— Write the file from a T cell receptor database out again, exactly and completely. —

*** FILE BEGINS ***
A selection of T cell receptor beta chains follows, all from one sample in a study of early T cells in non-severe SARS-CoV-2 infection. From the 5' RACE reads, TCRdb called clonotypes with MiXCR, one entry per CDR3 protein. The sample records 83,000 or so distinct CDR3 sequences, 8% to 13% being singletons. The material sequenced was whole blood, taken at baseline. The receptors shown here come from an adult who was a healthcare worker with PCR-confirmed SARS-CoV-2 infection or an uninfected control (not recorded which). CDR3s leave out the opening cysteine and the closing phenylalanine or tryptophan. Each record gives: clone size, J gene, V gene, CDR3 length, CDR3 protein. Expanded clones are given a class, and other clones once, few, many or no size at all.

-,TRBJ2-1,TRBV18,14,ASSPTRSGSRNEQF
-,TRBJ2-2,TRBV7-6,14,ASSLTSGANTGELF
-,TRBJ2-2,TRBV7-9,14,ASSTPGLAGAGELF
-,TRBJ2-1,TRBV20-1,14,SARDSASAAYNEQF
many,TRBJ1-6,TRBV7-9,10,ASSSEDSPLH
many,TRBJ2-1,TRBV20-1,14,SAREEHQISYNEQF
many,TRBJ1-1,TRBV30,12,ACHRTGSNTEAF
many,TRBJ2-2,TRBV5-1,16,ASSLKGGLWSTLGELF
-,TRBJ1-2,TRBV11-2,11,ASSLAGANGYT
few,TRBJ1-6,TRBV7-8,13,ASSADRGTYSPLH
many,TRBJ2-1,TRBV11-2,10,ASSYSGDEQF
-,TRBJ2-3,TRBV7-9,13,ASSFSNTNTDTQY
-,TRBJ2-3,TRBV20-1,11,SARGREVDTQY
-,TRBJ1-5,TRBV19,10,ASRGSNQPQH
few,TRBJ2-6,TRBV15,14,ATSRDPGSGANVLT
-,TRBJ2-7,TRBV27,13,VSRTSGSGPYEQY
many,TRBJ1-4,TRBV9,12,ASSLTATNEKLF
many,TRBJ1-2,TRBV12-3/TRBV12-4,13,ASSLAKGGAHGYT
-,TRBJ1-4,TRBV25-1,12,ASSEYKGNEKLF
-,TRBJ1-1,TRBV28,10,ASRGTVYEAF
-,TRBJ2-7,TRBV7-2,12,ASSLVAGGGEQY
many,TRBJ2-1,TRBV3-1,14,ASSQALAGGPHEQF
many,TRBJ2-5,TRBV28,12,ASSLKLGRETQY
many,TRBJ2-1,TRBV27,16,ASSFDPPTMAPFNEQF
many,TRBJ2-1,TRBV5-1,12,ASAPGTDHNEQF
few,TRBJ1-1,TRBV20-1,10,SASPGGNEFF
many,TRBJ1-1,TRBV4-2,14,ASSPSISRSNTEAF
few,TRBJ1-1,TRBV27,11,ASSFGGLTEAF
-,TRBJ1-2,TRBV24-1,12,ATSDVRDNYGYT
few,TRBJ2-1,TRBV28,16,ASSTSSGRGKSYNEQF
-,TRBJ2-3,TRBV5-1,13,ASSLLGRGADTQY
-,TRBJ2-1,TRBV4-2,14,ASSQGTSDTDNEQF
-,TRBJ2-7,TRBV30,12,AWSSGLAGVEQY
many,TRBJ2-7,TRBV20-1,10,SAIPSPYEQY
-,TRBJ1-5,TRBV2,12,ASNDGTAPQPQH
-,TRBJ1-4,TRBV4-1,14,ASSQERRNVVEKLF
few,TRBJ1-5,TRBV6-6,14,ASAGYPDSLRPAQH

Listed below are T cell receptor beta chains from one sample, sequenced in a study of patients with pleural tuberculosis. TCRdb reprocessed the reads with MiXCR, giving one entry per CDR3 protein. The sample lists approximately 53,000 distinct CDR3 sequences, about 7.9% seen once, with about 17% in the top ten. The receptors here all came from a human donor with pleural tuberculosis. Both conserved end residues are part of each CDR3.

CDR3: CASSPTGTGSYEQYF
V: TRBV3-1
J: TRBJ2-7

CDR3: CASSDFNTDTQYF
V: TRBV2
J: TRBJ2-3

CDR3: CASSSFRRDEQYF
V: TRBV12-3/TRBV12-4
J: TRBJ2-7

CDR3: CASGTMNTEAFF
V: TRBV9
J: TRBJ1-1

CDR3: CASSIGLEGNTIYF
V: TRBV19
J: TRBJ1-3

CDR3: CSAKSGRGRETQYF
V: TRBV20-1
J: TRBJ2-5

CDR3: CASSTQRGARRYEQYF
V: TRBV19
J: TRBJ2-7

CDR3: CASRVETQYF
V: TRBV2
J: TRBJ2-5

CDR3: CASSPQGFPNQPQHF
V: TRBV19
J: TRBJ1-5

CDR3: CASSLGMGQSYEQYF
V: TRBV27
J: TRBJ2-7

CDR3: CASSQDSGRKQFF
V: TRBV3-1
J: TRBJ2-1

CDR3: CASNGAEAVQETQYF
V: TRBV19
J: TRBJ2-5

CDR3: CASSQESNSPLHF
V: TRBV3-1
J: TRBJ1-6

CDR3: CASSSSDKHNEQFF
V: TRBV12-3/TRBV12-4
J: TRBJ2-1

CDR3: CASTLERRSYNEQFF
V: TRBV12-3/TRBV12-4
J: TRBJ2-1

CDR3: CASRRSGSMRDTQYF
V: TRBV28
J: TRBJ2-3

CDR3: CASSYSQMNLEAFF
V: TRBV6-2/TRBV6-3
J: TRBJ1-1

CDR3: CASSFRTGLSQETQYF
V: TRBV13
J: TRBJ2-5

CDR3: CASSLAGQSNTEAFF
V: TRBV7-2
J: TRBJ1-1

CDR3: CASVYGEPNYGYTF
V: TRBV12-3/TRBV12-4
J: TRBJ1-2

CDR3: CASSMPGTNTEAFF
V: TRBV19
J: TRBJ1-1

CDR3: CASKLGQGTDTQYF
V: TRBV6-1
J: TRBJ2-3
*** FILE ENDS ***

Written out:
A selection of T cell receptor beta chains follows, all from one sample in a study of early T cells in non-severe SARS-CoV-2 infection. From the 5' RACE reads, TCRdb called clonotypes with MiXCR, one entry per CDR3 protein. The sample records 83,000 or so distinct CDR3 sequences, 8% to 13% being singletons. The material sequenced was whole blood, taken at baseline. The receptors shown here come from an adult who was a healthcare worker with PCR-confirmed SARS-CoV-2 infection or an uninfected control (not recorded which). CDR3s leave out the opening cysteine and the closing phenylalanine or tryptophan. Each record gives: clone size, J gene, V gene, CDR3 length, CDR3 protein. Expanded clones are given a class, and other clones once, few, many or no size at all.

-,TRBJ2-1,TRBV18,14,ASSPTRSGSRNEQF
-,TRBJ2-2,TRBV7-6,14,ASSLTSGANTGELF
-,TRBJ2-2,TRBV7-9,14,ASSTPGLAGAGELF
-,TRBJ2-1,TRBV20-1,14,SARDSASAAYNEQF
many,TRBJ1-6,TRBV7-9,10,ASSSEDSPLH
many,TRBJ2-1,TRBV20-1,14,SAREEHQISYNEQF
many,TRBJ1-1,TRBV30,12,ACHRTGSNTEAF
many,TRBJ2-2,TRBV5-1,16,ASSLKGGLWSTLGELF
-,TRBJ1-2,TRBV11-2,11,ASSLAGANGYT
few,TRBJ1-6,TRBV7-8,13,ASSADRGTYSPLH
many,TRBJ2-1,TRBV11-2,10,ASSYSGDEQF
-,TRBJ2-3,TRBV7-9,13,ASSFSNTNTDTQY
-,TRBJ2-3,TRBV20-1,11,SARGREVDTQY
-,TRBJ1-5,TRBV19,10,ASRGSNQPQH
few,TRBJ2-6,TRBV15,14,ATSRDPGSGANVLT
-,TRBJ2-7,TRBV27,13,VSRTSGSGPYEQY
many,TRBJ1-4,TRBV9,12,ASSLTATNEKLF
many,TRBJ1-2,TRBV12-3/TRBV12-4,13,ASSLAKGGAHGYT
-,TRBJ1-4,TRBV25-1,12,ASSEYKGNEKLF
-,TRBJ1-1,TRBV28,10,ASRGTVYEAF
-,TRBJ2-7,TRBV7-2,12,ASSLVAGGGEQY
many,TRBJ2-1,TRBV3-1,14,ASSQALAGGPHEQF
many,TRBJ2-5,TRBV28,12,ASSLKLGRETQY
many,TRBJ2-1,TRBV27,16,ASSFDPPTMAPFNEQF
many,TRBJ2-1,TRBV5-1,12,ASAPGTDHNEQF
few,TRBJ1-1,TRBV20-1,10,SASPGGNEFF
many,TRBJ1-1,TRBV4-2,14,ASSPSISRSNTEAF
few,TRBJ1-1,TRBV27,11,ASSFGGLTEAF
-,TRBJ1-2,TRBV24-1,12,ATSDVRDNYGYT
few,TRBJ2-1,TRBV28,16,ASSTSSGRGKSYNEQF
-,TRBJ2-3,TRBV5-1,13,ASSLLGRGADTQY
-,TRBJ2-1,TRBV4-2,14,ASSQGTSDTDNEQF
-,TRBJ2-7,TRBV30,12,AWSSGLAGVEQY
many,TRBJ2-7,TRBV20-1,10,SAIPSPYEQY
-,TRBJ1-5,TRBV2,12,ASNDGTAPQPQH
-,TRBJ1-4,TRBV4-1,14,ASSQERRNVVEKLF
few,TRBJ1-5,TRBV6-6,14,ASAGYPDSLRPAQH

Listed below are T cell receptor beta chains from one sample, sequenced in a study of patients with pleural tuberculosis. TCRdb reprocessed the reads with MiXCR, giving one entry per CDR3 protein. The sample lists approximately 53,000 distinct CDR3 sequences, about 7.9% seen once, with about 17% in the top ten. The receptors here all came from a human donor with pleural tuberculosis. Both conserved end residues are part of each CDR3.

CDR3: CASSPTGTGSYEQYF
V: TRBV3-1
J: TRBJ2-7

CDR3: CASSDFNTDTQYF
V: TRBV2
J: TRBJ2-3

CDR3: CASSSFRRDEQYF
V: TRBV12-3/TRBV12-4
J: TRBJ2-7

CDR3: CASGTMNTEAFF
V: TRBV9
J: TRBJ1-1

CDR3: CASSIGLEGNTIYF
V: TRBV19
J: TRBJ1-3

CDR3: CSAKSGRGRETQYF
V: TRBV20-1
J: TRBJ2-5

CDR3: CASSTQRGARRYEQYF
V: TRBV19
J: TRBJ2-7

CDR3: CASRVETQYF
V: TRBV2
J: TRBJ2-5

CDR3: CASSPQGFPNQPQHF
V: TRBV19
J: TRBJ1-5

CDR3: CASSLGMGQSYEQYF
V: TRBV27
J: TRBJ2-7

CDR3: CASSQDSGRKQFF
V: TRBV3-1
J: TRBJ2-1

CDR3: CASNGAEAVQETQYF
V: TRBV19
J: TRBJ2-5

CDR3: CASSQESNSPLHF
V: TRBV3-1
J: TRBJ1-6

CDR3: CASSSSDKHNEQFF
V: TRBV12-3/TRBV12-4
J: TRBJ2-1

CDR3: CASTLERRSYNEQFF
V: TRBV12-3/TRBV12-4
J: TRBJ2-1

CDR3: CASRRSGSMRDTQYF
V: TRBV28
J: TRBJ2-3

CDR3: CASSYSQMNLEAFF
V: TRBV6-2/TRBV6-3
J: TRBJ1-1

CDR3: CASSFRTGLSQETQYF
V: TRBV13
J: TRBJ2-5

CDR3: CASSLAGQSNTEAFF
V: TRBV7-2
J: TRBJ1-1

CDR3: CASVYGEPNYGYTF
V: TRBV12-3/TRBV12-4
J: TRBJ1-2

CDR3: CASSMPGTNTEAFF
V: TRBV19
J: TRBJ1-1

CDR3: CASKLGQGTDTQYF
V: TRBV6-1
J: TRBJ2-3